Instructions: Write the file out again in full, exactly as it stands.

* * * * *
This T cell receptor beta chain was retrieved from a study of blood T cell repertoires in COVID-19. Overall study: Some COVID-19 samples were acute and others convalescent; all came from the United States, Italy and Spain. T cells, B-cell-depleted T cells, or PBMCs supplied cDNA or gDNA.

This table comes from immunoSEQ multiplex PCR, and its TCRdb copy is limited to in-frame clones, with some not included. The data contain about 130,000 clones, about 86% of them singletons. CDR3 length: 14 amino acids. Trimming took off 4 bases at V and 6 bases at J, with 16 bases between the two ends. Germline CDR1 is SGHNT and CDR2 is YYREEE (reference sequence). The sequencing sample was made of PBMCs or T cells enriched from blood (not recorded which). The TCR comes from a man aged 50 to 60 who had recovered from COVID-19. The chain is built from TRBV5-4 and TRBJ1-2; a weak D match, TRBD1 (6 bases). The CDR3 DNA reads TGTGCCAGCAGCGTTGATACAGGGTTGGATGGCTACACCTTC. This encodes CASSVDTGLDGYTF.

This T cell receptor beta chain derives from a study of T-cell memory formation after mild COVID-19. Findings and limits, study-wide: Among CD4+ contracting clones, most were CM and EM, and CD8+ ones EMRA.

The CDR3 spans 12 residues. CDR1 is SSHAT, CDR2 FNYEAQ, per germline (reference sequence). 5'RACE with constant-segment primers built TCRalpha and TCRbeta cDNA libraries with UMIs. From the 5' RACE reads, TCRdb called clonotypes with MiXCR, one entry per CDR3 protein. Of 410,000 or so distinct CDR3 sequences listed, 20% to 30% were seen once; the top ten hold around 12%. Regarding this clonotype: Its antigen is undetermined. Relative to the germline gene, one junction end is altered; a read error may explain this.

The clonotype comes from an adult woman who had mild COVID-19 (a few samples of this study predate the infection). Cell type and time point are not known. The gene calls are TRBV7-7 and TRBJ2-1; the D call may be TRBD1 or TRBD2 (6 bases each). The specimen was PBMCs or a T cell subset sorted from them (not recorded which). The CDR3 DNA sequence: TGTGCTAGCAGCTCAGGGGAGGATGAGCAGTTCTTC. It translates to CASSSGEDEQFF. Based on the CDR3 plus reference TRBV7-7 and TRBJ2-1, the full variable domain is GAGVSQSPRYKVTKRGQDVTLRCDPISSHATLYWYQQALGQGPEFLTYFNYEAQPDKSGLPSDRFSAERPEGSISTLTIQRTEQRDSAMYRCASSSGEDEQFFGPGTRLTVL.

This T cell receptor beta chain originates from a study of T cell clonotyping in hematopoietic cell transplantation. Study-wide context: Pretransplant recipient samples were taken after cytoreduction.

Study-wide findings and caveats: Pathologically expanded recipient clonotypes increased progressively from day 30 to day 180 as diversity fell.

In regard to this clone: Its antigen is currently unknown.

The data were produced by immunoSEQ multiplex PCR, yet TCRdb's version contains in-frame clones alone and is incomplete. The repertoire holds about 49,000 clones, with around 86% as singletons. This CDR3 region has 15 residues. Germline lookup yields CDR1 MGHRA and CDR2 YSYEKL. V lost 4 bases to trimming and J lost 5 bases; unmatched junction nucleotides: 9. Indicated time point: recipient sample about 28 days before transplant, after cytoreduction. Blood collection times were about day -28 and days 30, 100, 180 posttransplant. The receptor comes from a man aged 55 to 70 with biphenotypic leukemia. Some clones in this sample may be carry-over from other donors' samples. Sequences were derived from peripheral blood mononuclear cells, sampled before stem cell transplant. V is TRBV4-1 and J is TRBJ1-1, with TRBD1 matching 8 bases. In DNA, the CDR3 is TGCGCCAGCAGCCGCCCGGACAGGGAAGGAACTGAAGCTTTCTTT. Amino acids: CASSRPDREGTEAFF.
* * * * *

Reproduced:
This T cell receptor beta chain was retrieved from a study of blood T cell repertoires in COVID-19. Overall study: Some COVID-19 samples were acute and others convalescent; all came from the United States, Italy and Spain. T cells, B-cell-depleted T cells, or PBMCs supplied cDNA or gDNA.

This table comes from immunoSEQ multiplex PCR, and its TCRdb copy is limited to in-frame clones, with some not included. The data contain about 130,000 clones, about 86% of them singletons. CDR3 length: 14 amino acids. Trimming took off 4 bases at V and 6 bases at J, with 16 bases between the two ends. Germline CDR1 is SGHNT and CDR2 is YYREEE (reference sequence). The sequencing sample was made of PBMCs or T cells enriched from blood (not recorded which). The TCR comes from a man aged 50 to 60 who had recovered from COVID-19. The chain is built from TRBV5-4 and TRBJ1-2; a weak D match, TRBD1 (6 bases). The CDR3 DNA reads TGTGCCAGCAGCGTTGATACAGGGTTGGATGGCTACACCTTC. This encodes CASSVDTGLDGYTF.

This T cell receptor beta chain derives from a study of T-cell memory formation after mild COVID-19. Findings and limits, study-wide: Among CD4+ contracting clones, most were CM and EM, and CD8+ ones EMRA.

The CDR3 spans 12 residues. CDR1 is SSHAT, CDR2 FNYEAQ, per germline (reference sequence). 5'RACE with constant-segment primers built TCRalpha and TCRbeta cDNA libraries with UMIs. From the 5' RACE reads, TCRdb called clonotypes with MiXCR, one entry per CDR3 protein. Of 410,000 or so distinct CDR3 sequences listed, 20% to 30% were seen once; the top ten hold around 12%. Regarding this clonotype: Its antigen is undetermined. Relative to the germline gene, one junction end is altered; a read error may explain this.

The clonotype comes from an adult woman who had mild COVID-19 (a few samples of this study predate the infection). Cell type and time point are not known. The gene calls are TRBV7-7 and TRBJ2-1; the D call may be TRBD1 or TRBD2 (6 bases each). The specimen was PBMCs or a T cell subset sorted from them (not recorded which). The CDR3 DNA sequence: TGTGCTAGCAGCTCAGGGGAGGATGAGCAGTTCTTC. It translates to CASSSGEDEQFF. Based on the CDR3 plus reference TRBV7-7 and TRBJ2-1, the full variable domain is GAGVSQSPRYKVTKRGQDVTLRCDPISSHATLYWYQQALGQGPEFLTYFNYEAQPDKSGLPSDRFSAERPEGSISTLTIQRTEQRDSAMYRCASSSGEDEQFFGPGTRLTVL.

This T cell receptor beta chain originates from a study of T cell clonotyping in hematopoietic cell transplantation. Study-wide context: Pretransplant recipient samples were taken after cytoreduction.

Study-wide findings and caveats: Pathologically expanded recipient clonotypes increased progressively from day 30 to day 180 as diversity fell.

In regard to this clone: Its antigen is currently unknown.

The data were produced by immunoSEQ multiplex PCR, yet TCRdb's version contains in-frame clones alone and is incomplete. The repertoire holds about 49,000 clones, with around 86% as singletons. This CDR3 region has 15 residues. Germline lookup yields CDR1 MGHRA and CDR2 YSYEKL. V lost 4 bases to trimming and J lost 5 bases; unmatched junction nucleotides: 9. Indicated time point: recipient sample about 28 days before transplant, after cytoreduction. Blood collection times were about day -28 and days 30, 100, 180 posttransplant. The receptor comes from a man aged 55 to 70 with biphenotypic leukemia. Some clones in this sample may be carry-over from other donors' samples. Sequences were derived from peripheral blood mononuclear cells, sampled before stem cell transplant. V is TRBV4-1 and J is TRBJ1-1, with TRBD1 matching 8 bases. In DNA, the CDR3 is TGCGCCAGCAGCCGCCCGGACAGGGAAGGAACTGAAGCTTTCTTT. Amino acids: CASSRPDREGTEAFF.